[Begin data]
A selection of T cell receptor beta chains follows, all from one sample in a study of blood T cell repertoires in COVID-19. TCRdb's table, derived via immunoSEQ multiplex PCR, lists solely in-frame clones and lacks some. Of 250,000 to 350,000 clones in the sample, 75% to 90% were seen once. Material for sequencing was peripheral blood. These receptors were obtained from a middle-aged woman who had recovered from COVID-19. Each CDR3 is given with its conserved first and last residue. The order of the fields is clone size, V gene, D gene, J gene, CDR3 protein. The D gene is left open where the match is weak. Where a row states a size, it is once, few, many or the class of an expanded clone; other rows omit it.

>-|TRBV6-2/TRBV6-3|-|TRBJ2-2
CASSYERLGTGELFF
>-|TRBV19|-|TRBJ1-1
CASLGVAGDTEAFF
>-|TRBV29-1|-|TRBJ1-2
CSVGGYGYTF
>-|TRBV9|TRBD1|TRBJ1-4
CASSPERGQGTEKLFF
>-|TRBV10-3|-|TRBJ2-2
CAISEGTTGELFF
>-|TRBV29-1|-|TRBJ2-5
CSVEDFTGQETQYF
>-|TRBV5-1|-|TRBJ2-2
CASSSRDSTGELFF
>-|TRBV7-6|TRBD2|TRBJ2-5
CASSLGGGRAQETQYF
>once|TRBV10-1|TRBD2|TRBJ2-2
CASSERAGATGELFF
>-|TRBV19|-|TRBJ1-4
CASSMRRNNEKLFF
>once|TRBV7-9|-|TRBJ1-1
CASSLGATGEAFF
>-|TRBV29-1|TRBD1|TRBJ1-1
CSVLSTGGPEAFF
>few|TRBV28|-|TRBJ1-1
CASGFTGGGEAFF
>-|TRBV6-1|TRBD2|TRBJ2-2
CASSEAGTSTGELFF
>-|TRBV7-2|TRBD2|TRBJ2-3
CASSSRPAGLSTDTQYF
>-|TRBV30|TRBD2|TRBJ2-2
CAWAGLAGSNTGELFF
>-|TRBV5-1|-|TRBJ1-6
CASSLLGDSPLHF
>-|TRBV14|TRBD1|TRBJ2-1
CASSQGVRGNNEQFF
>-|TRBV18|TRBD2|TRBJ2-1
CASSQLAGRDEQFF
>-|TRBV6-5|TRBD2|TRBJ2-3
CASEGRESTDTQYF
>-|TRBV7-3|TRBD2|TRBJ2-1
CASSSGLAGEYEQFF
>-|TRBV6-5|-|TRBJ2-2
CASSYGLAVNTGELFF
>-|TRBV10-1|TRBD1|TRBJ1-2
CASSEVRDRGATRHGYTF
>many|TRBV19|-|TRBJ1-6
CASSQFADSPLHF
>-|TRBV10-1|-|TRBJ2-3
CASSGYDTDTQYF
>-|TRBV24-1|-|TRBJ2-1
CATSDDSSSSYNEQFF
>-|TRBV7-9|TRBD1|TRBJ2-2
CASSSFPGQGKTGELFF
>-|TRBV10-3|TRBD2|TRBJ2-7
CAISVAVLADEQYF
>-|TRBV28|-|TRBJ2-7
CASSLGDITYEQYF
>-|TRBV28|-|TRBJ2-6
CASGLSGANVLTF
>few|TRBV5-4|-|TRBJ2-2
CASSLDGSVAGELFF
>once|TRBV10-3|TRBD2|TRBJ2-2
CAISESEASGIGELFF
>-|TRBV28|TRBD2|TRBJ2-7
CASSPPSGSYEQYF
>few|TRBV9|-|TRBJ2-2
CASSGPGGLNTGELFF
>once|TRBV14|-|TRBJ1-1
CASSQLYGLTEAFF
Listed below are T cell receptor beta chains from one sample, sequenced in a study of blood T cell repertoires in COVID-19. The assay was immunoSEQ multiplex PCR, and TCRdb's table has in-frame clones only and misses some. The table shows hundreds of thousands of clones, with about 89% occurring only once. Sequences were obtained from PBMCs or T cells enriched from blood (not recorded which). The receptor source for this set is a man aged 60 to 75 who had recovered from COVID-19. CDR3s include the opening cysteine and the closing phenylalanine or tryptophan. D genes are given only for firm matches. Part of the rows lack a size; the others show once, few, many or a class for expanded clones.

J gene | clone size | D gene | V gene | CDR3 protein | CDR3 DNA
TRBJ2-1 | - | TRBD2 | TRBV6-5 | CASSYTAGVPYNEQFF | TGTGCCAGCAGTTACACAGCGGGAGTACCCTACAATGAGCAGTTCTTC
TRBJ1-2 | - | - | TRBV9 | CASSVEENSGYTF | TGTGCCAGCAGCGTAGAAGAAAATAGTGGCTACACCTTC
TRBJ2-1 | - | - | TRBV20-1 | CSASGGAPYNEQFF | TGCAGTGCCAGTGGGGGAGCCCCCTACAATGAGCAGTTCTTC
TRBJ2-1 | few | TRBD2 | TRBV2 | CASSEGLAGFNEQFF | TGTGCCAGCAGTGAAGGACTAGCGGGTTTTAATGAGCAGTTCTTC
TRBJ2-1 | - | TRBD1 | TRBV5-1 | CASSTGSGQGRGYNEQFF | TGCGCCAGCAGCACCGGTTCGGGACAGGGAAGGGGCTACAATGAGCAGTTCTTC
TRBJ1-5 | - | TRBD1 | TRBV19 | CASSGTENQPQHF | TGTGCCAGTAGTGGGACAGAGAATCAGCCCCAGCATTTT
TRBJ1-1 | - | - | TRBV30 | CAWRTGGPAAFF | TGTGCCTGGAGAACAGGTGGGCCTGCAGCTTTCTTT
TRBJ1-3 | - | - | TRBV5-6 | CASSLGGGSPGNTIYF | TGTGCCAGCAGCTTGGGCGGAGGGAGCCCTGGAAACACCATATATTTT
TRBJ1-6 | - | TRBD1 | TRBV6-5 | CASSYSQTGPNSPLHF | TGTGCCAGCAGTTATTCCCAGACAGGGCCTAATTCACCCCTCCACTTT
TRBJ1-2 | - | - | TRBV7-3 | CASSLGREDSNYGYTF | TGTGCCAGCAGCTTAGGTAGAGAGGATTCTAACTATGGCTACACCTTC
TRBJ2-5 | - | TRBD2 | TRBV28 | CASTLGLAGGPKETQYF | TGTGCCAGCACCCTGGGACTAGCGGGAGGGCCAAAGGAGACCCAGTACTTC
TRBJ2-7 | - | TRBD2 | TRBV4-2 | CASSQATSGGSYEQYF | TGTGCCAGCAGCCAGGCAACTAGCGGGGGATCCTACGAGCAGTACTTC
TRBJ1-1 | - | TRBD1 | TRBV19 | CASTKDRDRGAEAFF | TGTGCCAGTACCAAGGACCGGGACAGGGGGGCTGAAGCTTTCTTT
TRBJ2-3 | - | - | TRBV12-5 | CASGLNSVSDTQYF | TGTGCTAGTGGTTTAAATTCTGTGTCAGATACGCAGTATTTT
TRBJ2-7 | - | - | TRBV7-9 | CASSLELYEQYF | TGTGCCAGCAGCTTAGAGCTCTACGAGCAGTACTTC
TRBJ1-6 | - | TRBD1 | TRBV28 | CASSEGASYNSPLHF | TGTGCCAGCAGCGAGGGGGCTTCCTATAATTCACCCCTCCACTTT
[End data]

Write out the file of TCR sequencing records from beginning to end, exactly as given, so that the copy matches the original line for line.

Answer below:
A selection of T cell receptor beta chains follows, all from one sample in a study of blood T cell repertoires in COVID-19. TCRdb's table, derived via immunoSEQ multiplex PCR, lists solely in-frame clones and lacks some. Of 250,000 to 350,000 clones in the sample, 75% to 90% were seen once. Material for sequencing was peripheral blood. These receptors were obtained from a middle-aged woman who had recovered from COVID-19. Each CDR3 is given with its conserved first and last residue. The order of the fields is clone size, V gene, D gene, J gene, CDR3 protein. The D gene is left open where the match is weak. Where a row states a size, it is once, few, many or the class of an expanded clone; other rows omit it.

>-|TRBV6-2/TRBV6-3|-|TRBJ2-2
CASSYERLGTGELFF
>-|TRBV19|-|TRBJ1-1
CASLGVAGDTEAFF
>-|TRBV29-1|-|TRBJ1-2
CSVGGYGYTF
>-|TRBV9|TRBD1|TRBJ1-4
CASSPERGQGTEKLFF
>-|TRBV10-3|-|TRBJ2-2
CAISEGTTGELFF
>-|TRBV29-1|-|TRBJ2-5
CSVEDFTGQETQYF
>-|TRBV5-1|-|TRBJ2-2
CASSSRDSTGELFF
>-|TRBV7-6|TRBD2|TRBJ2-5
CASSLGGGRAQETQYF
>once|TRBV10-1|TRBD2|TRBJ2-2
CASSERAGATGELFF
>-|TRBV19|-|TRBJ1-4
CASSMRRNNEKLFF
>once|TRBV7-9|-|TRBJ1-1
CASSLGATGEAFF
>-|TRBV29-1|TRBD1|TRBJ1-1
CSVLSTGGPEAFF
>few|TRBV28|-|TRBJ1-1
CASGFTGGGEAFF
>-|TRBV6-1|TRBD2|TRBJ2-2
CASSEAGTSTGELFF
>-|TRBV7-2|TRBD2|TRBJ2-3
CASSSRPAGLSTDTQYF
>-|TRBV30|TRBD2|TRBJ2-2
CAWAGLAGSNTGELFF
>-|TRBV5-1|-|TRBJ1-6
CASSLLGDSPLHF
>-|TRBV14|TRBD1|TRBJ2-1
CASSQGVRGNNEQFF
>-|TRBV18|TRBD2|TRBJ2-1
CASSQLAGRDEQFF
>-|TRBV6-5|TRBD2|TRBJ2-3
CASEGRESTDTQYF
>-|TRBV7-3|TRBD2|TRBJ2-1
CASSSGLAGEYEQFF
>-|TRBV6-5|-|TRBJ2-2
CASSYGLAVNTGELFF
>-|TRBV10-1|TRBD1|TRBJ1-2
CASSEVRDRGATRHGYTF
>many|TRBV19|-|TRBJ1-6
CASSQFADSPLHF
>-|TRBV10-1|-|TRBJ2-3
CASSGYDTDTQYF
>-|TRBV24-1|-|TRBJ2-1
CATSDDSSSSYNEQFF
>-|TRBV7-9|TRBD1|TRBJ2-2
CASSSFPGQGKTGELFF
>-|TRBV10-3|TRBD2|TRBJ2-7
CAISVAVLADEQYF
>-|TRBV28|-|TRBJ2-7
CASSLGDITYEQYF
>-|TRBV28|-|TRBJ2-6
CASGLSGANVLTF
>few|TRBV5-4|-|TRBJ2-2
CASSLDGSVAGELFF
>once|TRBV10-3|TRBD2|TRBJ2-2
CAISESEASGIGELFF
>-|TRBV28|TRBD2|TRBJ2-7
CASSPPSGSYEQYF
>few|TRBV9|-|TRBJ2-2
CASSGPGGLNTGELFF
>once|TRBV14|-|TRBJ1-1
CASSQLYGLTEAFF
Listed below are T cell receptor beta chains from one sample, sequenced in a study of blood T cell repertoires in COVID-19. The assay was immunoSEQ multiplex PCR, and TCRdb's table has in-frame clones only and misses some. The table shows hundreds of thousands of clones, with about 89% occurring only once. Sequences were obtained from PBMCs or T cells enriched from blood (not recorded which). The receptor source for this set is a man aged 60 to 75 who had recovered from COVID-19. CDR3s include the opening cysteine and the closing phenylalanine or tryptophan. D genes are given only for firm matches. Part of the rows lack a size; the others show once, few, many or a class for expanded clones.

J gene | clone size | D gene | V gene | CDR3 protein | CDR3 DNA
TRBJ2-1 | - | TRBD2 | TRBV6-5 | CASSYTAGVPYNEQFF | TGTGCCAGCAGTTACACAGCGGGAGTACCCTACAATGAGCAGTTCTTC
TRBJ1-2 | - | - | TRBV9 | CASSVEENSGYTF | TGTGCCAGCAGCGTAGAAGAAAATAGTGGCTACACCTTC
TRBJ2-1 | - | - | TRBV20-1 | CSASGGAPYNEQFF | TGCAGTGCCAGTGGGGGAGCCCCCTACAATGAGCAGTTCTTC
TRBJ2-1 | few | TRBD2 | TRBV2 | CASSEGLAGFNEQFF | TGTGCCAGCAGTGAAGGACTAGCGGGTTTTAATGAGCAGTTCTTC
TRBJ2-1 | - | TRBD1 | TRBV5-1 | CASSTGSGQGRGYNEQFF | TGCGCCAGCAGCACCGGTTCGGGACAGGGAAGGGGCTACAATGAGCAGTTCTTC
TRBJ1-5 | - | TRBD1 | TRBV19 | CASSGTENQPQHF | TGTGCCAGTAGTGGGACAGAGAATCAGCCCCAGCATTTT
TRBJ1-1 | - | - | TRBV30 | CAWRTGGPAAFF | TGTGCCTGGAGAACAGGTGGGCCTGCAGCTTTCTTT
TRBJ1-3 | - | - | TRBV5-6 | CASSLGGGSPGNTIYF | TGTGCCAGCAGCTTGGGCGGAGGGAGCCCTGGAAACACCATATATTTT
TRBJ1-6 | - | TRBD1 | TRBV6-5 | CASSYSQTGPNSPLHF | TGTGCCAGCAGTTATTCCCAGACAGGGCCTAATTCACCCCTCCACTTT
TRBJ1-2 | - | - | TRBV7-3 | CASSLGREDSNYGYTF | TGTGCCAGCAGCTTAGGTAGAGAGGATTCTAACTATGGCTACACCTTC
TRBJ2-5 | - | TRBD2 | TRBV28 | CASTLGLAGGPKETQYF | TGTGCCAGCACCCTGGGACTAGCGGGAGGGCCAAAGGAGACCCAGTACTTC
TRBJ2-7 | - | TRBD2 | TRBV4-2 | CASSQATSGGSYEQYF | TGTGCCAGCAGCCAGGCAACTAGCGGGGGATCCTACGAGCAGTACTTC
TRBJ1-1 | - | TRBD1 | TRBV19 | CASTKDRDRGAEAFF | TGTGCCAGTACCAAGGACCGGGACAGGGGGGCTGAAGCTTTCTTT
TRBJ2-3 | - | - | TRBV12-5 | CASGLNSVSDTQYF | TGTGCTAGTGGTTTAAATTCTGTGTCAGATACGCAGTATTTT
TRBJ2-7 | - | - | TRBV7-9 | CASSLELYEQYF | TGTGCCAGCAGCTTAGAGCTCTACGAGCAGTACTTC
TRBJ1-6 | - | TRBD1 | TRBV28 | CASSEGASYNSPLHF | TGTGCCAGCAGCGAGGGGGCTTCCTATAATTCACCCCTCCACTTT